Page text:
Cromwell was a scheming de facto Erastian (Hetherington, “The History of the Westminster Assembly,” p. 314) and military dictator (Ibid., p.312). He, much in the style of modern communist regimes, “prohibited the publication of pamphlets censuring the conduct of the new government,” shortly after forcibly ejecting from parliament everyone who did not bow to his arbitrary demands (Ibid., p.312-313). (Hetherington’s “The History of the Westminster Assembly” [cf. pp. 310-335] uncovers many other glaring inconsistencies concerning this confused individual and the damage he did to Reformation principles.) Cromwell used his military might to undermine public obedience to much that is contained in civil duties required under the first two commandments. Historically, this set in motion a chain of events that led nations to disregard their duty, as nations, to covenant with Christ and uphold his laws.
In fact, I would contend that much of the lawlessness that we see practiced today, not only in the churches, but in society in general, can be seen as gaining a strong foothold (historically) because of the errors in the doctrine and practice of Cromwell and his Independents (especially the tyranny of their pretended liberty of conscience and their false unbiblical view of toleration, cf. “The First Amendment: A Masterpiece of Satan” by McClure). Many heresies spread like the plague under Cromwell’s administration, all due to his sinful disregard for the Scriptural pattern of establishing a godly state. As Fergusson (sermon 1652) proclaimed, “Of all errors, toleration is the most dangerous and damnable, in so far as other errors do only overturn those particular truths of Scripture to which they are contrary; but by this one error (this monster of toleration) way is made to overturn all the truths contained in Scripture, and to the setting up of all errors contrary to every jot of truth; and in the mean time there shall be no power to hinder it, or take order with it” (Cited from the cover of “Ye That Love the Lord, Hate Evil by Fred DiLella). Cromwell’s antichristian views of liberty, conscience, government, etc. have all come to roost among his spiritual descendents.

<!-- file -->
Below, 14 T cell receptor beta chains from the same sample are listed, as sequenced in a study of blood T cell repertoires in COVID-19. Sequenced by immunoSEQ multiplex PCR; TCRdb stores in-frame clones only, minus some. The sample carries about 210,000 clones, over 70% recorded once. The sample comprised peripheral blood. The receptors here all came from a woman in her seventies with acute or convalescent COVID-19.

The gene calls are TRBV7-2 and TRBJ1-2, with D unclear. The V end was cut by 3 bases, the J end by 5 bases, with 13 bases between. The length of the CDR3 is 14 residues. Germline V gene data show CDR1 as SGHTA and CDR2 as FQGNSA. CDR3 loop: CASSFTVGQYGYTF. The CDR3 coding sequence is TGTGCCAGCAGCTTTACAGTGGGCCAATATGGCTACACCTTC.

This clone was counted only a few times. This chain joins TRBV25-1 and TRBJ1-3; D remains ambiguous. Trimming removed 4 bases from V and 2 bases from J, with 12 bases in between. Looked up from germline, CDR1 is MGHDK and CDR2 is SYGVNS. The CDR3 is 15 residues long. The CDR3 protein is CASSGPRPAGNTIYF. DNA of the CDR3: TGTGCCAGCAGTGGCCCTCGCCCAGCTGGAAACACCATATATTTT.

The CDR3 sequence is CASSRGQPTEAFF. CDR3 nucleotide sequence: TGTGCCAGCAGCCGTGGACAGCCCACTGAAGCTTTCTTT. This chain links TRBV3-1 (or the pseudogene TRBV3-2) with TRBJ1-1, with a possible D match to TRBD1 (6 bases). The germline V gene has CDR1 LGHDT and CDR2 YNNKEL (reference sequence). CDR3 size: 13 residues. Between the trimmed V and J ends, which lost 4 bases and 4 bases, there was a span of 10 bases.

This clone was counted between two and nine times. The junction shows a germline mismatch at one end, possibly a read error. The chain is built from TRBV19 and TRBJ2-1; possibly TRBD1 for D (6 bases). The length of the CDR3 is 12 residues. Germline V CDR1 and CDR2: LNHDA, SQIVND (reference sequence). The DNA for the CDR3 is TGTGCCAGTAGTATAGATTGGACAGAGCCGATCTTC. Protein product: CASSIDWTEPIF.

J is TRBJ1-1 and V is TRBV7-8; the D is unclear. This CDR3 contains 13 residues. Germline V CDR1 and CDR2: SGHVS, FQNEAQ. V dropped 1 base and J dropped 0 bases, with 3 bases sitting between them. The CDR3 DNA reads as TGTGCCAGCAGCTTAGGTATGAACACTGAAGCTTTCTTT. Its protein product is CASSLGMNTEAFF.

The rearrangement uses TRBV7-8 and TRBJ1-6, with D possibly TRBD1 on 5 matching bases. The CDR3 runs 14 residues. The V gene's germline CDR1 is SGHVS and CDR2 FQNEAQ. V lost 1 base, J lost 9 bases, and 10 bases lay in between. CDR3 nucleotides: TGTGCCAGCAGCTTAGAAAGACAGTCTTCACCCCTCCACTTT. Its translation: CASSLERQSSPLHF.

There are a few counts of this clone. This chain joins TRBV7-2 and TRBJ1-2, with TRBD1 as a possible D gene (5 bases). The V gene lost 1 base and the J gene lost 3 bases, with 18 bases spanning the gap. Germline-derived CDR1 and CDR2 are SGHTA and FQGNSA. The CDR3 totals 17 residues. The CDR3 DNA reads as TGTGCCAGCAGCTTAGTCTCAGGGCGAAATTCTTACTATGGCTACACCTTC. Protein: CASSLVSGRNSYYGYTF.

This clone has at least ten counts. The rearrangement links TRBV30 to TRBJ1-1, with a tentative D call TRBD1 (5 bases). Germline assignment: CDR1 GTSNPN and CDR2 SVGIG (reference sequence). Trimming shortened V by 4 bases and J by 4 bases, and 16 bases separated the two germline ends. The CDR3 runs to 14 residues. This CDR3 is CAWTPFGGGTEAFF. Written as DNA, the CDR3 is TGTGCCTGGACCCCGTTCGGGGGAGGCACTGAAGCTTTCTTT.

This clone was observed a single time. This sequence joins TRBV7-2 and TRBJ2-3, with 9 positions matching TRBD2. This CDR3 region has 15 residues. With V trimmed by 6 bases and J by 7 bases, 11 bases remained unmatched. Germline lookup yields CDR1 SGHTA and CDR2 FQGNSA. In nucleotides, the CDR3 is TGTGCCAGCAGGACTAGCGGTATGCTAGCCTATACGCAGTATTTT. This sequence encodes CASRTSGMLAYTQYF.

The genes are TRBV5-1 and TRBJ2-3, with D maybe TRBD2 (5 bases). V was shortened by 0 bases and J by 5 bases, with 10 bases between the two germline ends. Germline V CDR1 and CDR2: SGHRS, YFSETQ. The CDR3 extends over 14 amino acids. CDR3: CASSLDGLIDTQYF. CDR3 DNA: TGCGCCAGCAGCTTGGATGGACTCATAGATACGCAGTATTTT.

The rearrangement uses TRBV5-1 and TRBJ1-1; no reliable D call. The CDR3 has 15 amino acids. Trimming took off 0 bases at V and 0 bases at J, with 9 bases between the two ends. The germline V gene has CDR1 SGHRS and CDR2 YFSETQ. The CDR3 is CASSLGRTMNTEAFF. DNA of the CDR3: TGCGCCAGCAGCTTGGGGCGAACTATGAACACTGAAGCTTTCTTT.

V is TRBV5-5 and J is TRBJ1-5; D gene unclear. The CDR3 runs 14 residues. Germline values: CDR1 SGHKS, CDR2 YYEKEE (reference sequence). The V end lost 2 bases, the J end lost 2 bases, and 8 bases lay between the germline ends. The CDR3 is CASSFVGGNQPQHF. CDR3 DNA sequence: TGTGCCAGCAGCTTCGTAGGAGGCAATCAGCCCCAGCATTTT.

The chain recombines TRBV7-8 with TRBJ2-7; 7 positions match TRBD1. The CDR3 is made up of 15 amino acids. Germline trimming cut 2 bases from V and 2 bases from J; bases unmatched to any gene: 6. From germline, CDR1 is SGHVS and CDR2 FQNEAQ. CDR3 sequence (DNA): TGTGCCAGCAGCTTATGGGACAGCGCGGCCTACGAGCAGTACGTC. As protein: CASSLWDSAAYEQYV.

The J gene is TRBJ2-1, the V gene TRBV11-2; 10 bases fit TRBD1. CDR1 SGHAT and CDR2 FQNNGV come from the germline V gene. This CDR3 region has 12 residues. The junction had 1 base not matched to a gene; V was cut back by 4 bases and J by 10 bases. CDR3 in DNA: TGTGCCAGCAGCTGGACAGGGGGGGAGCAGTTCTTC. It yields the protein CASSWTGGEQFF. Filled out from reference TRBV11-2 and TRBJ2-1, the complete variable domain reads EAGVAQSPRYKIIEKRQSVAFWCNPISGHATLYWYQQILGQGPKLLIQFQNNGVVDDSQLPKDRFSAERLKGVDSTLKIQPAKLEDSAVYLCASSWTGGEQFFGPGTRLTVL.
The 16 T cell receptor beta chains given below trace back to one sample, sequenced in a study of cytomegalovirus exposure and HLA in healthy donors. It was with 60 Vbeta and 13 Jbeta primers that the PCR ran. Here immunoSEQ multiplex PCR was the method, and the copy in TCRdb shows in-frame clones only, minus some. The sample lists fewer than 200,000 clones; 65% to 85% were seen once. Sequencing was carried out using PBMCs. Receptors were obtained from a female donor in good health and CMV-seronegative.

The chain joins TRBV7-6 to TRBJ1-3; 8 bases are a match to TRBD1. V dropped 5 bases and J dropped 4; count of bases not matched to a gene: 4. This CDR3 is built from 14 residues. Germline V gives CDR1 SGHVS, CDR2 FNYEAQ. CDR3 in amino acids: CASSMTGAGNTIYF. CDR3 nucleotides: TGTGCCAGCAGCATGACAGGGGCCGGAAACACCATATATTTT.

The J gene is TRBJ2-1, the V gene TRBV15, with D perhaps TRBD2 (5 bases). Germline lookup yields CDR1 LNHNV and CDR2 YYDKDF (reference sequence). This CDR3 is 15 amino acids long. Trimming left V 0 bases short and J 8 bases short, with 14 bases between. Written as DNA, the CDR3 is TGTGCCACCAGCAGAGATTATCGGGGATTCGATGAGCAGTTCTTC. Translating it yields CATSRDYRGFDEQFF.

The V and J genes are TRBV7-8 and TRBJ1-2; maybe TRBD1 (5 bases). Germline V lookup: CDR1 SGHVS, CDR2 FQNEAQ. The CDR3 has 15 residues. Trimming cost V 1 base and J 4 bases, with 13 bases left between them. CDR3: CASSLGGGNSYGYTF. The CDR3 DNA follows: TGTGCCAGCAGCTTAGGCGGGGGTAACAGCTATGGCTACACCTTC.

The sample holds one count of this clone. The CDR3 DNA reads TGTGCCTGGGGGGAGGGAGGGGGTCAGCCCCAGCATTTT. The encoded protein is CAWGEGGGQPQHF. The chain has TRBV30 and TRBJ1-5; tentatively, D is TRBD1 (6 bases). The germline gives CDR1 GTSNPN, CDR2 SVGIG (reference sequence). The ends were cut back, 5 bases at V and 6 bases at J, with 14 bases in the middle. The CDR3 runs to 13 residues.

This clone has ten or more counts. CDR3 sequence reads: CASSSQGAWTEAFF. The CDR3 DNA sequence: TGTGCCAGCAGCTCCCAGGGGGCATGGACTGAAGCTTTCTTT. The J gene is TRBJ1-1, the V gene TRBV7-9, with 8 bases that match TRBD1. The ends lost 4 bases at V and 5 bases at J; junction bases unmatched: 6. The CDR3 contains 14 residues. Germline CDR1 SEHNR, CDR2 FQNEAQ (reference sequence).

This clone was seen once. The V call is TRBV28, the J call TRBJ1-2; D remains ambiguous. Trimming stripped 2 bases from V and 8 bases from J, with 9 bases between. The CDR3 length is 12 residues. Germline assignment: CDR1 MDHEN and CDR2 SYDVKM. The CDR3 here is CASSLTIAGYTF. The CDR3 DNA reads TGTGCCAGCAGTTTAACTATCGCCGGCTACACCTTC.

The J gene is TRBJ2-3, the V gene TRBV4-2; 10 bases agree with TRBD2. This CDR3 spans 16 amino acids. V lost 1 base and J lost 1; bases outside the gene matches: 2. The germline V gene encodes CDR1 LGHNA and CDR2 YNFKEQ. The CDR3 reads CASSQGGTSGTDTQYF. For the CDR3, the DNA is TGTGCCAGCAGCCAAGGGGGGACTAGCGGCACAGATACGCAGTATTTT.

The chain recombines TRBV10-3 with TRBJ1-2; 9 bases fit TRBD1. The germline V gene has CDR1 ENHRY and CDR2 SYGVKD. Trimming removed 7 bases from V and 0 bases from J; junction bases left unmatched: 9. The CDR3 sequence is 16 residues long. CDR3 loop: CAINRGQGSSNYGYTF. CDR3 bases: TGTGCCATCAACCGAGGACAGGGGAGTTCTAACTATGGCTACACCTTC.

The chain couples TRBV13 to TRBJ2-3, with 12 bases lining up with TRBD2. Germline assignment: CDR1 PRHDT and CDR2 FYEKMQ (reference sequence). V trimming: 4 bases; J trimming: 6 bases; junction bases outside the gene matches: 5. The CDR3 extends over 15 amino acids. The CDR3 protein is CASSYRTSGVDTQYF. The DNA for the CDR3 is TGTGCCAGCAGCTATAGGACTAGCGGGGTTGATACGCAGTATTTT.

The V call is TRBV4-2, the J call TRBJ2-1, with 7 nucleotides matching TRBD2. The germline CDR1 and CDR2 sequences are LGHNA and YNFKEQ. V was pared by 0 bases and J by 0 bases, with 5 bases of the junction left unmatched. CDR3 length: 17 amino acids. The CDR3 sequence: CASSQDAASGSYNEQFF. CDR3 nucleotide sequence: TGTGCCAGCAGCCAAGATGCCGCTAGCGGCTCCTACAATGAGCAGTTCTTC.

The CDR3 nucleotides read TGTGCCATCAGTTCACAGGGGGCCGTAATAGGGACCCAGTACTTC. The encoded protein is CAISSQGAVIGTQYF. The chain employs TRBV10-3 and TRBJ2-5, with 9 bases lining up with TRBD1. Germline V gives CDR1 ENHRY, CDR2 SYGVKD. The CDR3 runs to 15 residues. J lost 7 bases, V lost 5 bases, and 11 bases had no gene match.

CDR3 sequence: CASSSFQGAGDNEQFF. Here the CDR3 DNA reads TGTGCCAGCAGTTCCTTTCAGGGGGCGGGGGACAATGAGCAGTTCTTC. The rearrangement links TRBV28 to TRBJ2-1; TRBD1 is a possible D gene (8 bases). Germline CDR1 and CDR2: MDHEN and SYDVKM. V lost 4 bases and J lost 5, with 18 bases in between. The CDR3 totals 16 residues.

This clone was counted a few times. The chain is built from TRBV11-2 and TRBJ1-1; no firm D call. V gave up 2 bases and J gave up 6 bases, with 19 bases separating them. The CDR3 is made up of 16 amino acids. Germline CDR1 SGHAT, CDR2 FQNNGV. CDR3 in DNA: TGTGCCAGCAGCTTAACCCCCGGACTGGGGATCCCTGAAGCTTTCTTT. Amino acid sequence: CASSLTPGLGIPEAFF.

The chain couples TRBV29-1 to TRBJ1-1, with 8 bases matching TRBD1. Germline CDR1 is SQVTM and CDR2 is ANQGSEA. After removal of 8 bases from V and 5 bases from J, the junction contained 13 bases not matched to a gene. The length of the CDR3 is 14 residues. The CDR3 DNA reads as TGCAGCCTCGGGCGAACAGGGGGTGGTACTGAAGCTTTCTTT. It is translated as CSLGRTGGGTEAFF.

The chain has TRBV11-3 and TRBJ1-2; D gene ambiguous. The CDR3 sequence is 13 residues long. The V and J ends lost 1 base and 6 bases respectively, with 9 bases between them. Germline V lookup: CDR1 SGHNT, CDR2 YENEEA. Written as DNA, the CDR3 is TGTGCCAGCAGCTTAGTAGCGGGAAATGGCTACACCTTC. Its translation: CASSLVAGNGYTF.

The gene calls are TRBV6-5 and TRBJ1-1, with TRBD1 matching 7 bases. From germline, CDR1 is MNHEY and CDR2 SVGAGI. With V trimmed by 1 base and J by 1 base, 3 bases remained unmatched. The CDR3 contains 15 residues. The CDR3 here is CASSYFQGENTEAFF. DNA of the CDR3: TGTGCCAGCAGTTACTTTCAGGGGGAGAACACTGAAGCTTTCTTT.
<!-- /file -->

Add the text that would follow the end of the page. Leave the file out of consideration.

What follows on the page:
Even in their (Cromwell and his Independents) original espousal of a so- called liberty of conscience (which set man’s conscience above God’s Word) they could not be consistent. As Hetherington has again pointed out: “During their struggle with Presbyterians, they needed the support of numbers, being but few themselves, and therefore they advocated a ‘boundless toleration,’- of which they did not really approve, and which, when in power themselves, they did not grant” (Ibid., p.332).
At the root, “Cromwellianism” asserts its pretended liberty of conscience “by asserting that truth cannot be ascertained with certainty; and that therefore it is best to give equal toleration to all opinions, lest a grievous mistake should be committed, and truth suppressed instead of error. This is the language of skepticism, and the principle which it promulgates is not toleration, but latitudinarian laxity and licentiousness. Such language really implies, either that God did not intend to convey saving truth in a manner intelligible to the minds of men, or that he failed in his intention” (Ibid., p.329).
In short, it is never a question of establishment versus no establishment (as any presuppositionalist knows), but rather whose establishment. There is no neutrality!